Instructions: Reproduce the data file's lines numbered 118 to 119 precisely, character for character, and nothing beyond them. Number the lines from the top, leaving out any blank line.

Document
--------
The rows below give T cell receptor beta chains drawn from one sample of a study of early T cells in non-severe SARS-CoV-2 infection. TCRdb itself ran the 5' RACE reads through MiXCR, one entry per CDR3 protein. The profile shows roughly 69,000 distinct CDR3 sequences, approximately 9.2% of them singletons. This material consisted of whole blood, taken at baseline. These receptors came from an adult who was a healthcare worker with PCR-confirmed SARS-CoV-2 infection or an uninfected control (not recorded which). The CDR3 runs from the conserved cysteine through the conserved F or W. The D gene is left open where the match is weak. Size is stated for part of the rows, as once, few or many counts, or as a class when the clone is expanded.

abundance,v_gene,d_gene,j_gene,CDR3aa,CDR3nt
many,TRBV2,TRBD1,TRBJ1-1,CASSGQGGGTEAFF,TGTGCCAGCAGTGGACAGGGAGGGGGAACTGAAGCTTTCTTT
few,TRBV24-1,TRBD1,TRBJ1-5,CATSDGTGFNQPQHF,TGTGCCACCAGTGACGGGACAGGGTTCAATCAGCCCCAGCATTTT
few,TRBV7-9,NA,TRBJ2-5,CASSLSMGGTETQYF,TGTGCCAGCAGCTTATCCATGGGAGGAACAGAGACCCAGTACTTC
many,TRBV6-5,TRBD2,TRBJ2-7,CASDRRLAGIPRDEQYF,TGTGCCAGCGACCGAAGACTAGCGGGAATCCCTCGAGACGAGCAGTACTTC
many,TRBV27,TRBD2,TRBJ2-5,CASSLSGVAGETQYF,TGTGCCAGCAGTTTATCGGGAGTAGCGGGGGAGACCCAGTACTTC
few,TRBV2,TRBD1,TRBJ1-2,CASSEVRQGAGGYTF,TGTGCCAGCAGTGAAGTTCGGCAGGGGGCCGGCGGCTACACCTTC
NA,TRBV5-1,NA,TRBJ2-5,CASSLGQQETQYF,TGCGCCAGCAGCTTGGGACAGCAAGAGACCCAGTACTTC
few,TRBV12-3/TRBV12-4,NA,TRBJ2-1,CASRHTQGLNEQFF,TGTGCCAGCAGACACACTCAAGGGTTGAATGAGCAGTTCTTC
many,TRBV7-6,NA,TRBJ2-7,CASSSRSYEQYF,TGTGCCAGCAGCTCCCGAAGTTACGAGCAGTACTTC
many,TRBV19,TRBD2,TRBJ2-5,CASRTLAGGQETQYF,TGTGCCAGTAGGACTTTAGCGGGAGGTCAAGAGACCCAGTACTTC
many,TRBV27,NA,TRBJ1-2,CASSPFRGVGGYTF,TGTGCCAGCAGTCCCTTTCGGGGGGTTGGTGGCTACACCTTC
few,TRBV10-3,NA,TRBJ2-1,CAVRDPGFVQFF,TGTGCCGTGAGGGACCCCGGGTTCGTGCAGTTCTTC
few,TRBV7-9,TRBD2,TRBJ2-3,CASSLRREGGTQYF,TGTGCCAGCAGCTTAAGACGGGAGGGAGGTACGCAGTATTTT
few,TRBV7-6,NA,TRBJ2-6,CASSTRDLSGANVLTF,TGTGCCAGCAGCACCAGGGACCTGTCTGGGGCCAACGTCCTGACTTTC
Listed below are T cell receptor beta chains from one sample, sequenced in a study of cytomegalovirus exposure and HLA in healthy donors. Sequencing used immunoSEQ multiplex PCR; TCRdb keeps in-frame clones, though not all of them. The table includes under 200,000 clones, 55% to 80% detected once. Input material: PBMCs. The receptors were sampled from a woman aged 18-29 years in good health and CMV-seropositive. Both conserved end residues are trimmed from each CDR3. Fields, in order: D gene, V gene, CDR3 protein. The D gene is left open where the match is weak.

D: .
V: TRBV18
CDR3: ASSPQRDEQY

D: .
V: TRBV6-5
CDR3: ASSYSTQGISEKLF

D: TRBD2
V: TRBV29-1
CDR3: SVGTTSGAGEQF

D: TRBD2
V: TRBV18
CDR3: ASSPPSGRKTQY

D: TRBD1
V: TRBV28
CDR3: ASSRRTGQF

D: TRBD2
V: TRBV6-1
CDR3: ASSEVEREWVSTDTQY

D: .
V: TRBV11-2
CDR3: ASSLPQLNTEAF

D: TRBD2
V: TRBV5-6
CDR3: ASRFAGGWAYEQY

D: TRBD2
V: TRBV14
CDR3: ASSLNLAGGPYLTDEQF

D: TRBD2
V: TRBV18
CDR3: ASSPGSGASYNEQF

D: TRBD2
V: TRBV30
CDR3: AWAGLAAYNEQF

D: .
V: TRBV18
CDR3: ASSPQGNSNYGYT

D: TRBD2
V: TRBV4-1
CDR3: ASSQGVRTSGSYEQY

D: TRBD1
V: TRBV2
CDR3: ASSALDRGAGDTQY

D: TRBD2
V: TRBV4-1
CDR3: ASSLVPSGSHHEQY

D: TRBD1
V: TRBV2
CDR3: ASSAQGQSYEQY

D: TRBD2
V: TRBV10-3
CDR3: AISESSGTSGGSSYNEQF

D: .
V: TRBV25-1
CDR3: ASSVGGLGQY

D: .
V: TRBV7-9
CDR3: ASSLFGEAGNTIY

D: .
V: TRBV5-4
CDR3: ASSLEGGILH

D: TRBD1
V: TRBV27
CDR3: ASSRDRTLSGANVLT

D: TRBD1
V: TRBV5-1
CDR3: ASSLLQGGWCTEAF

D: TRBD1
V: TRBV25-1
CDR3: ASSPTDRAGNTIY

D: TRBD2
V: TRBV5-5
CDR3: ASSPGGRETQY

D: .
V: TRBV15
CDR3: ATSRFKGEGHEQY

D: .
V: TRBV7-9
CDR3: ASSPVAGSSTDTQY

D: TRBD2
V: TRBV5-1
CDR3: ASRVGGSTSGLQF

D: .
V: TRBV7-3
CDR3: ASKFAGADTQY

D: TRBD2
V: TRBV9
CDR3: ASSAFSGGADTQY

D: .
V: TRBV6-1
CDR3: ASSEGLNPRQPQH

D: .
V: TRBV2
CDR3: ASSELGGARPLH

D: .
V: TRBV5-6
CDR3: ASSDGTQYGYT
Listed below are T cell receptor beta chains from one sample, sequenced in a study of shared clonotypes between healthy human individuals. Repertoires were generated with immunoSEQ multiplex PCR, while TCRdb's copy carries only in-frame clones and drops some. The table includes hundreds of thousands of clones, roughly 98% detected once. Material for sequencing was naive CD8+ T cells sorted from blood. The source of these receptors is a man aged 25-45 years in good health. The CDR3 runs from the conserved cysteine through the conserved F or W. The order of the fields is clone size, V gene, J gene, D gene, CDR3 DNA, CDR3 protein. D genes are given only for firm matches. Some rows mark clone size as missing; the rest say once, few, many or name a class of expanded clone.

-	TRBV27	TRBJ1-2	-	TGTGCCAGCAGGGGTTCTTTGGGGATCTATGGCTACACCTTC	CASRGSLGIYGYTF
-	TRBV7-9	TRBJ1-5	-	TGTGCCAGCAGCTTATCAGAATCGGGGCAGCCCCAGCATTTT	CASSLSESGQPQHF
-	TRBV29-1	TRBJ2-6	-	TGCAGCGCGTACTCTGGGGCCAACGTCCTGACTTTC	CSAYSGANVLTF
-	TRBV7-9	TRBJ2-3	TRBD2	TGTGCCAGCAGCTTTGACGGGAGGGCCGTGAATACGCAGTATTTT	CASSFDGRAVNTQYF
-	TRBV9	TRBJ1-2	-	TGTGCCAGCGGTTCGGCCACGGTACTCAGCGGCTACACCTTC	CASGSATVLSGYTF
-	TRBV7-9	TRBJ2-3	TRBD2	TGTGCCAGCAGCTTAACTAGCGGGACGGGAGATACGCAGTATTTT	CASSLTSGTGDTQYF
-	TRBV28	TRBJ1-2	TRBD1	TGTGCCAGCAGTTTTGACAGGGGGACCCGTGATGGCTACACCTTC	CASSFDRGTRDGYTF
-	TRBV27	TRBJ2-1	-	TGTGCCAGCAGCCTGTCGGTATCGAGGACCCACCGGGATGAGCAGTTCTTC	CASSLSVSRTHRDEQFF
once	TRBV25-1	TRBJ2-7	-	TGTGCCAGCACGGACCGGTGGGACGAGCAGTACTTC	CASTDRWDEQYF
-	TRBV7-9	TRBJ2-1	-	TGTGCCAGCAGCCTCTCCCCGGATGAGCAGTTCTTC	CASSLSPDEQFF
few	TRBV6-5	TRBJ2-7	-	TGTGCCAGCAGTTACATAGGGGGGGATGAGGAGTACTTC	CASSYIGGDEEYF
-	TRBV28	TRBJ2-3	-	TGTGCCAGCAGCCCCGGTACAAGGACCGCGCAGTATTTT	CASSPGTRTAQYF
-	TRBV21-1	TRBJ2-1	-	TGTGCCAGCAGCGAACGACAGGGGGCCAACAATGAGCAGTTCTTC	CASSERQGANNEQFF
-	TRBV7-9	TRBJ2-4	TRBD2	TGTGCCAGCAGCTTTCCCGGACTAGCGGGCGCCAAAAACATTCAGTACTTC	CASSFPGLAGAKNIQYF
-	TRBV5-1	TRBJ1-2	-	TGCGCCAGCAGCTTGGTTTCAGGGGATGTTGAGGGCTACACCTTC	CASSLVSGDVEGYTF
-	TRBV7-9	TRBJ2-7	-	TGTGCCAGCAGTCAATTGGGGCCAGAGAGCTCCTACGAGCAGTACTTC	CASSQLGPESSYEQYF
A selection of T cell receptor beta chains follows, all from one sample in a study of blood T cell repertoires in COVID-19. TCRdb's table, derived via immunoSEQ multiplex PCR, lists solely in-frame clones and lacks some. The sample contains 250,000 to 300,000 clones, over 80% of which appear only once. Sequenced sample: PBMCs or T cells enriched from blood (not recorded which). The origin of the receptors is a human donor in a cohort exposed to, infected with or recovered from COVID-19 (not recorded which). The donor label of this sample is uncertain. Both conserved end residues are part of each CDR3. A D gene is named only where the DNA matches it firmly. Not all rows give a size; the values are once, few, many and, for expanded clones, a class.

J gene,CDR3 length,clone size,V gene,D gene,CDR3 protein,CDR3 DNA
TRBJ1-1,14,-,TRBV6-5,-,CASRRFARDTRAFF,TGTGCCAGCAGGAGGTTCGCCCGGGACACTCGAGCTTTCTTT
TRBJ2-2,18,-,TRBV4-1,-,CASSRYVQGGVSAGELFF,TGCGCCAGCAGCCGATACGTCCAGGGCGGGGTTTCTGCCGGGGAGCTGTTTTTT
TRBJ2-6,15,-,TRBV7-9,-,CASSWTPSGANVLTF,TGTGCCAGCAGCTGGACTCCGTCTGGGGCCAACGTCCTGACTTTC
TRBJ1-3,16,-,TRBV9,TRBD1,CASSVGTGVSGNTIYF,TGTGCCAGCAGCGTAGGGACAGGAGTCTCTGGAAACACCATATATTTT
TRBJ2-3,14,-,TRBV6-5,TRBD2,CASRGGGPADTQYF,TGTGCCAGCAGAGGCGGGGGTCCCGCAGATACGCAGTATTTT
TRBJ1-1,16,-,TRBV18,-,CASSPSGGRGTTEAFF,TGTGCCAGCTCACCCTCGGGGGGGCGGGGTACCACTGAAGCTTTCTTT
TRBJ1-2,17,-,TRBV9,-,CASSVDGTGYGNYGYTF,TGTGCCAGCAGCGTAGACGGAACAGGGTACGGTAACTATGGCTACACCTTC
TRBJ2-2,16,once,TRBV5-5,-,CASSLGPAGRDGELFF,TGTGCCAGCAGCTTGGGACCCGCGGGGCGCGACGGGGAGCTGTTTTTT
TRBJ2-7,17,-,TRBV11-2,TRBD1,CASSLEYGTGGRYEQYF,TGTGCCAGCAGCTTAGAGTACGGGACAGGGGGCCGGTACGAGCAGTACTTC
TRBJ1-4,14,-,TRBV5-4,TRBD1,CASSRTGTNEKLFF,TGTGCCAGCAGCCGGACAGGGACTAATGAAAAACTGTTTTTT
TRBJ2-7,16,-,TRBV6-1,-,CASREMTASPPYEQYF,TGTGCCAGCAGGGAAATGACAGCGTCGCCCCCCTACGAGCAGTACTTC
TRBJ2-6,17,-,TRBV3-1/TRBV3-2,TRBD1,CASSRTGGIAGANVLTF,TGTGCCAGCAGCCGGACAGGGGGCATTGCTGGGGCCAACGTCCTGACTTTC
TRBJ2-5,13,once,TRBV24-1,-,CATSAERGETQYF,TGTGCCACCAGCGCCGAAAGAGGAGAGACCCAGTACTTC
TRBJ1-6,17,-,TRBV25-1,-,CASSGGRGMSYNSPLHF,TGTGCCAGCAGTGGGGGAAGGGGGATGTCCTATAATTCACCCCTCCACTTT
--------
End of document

-	TRBV7-9	TRBJ2-3	TRBD2	TGTGCCAGCAGCTTTGACGGGAGGGCCGTGAATACGCAGTATTTT	CASSFDGRAVNTQYF
-	TRBV9	TRBJ1-2	-	TGTGCCAGCGGTTCGGCCACGGTACTCAGCGGCTACACCTTC	CASGSATVLSGYTF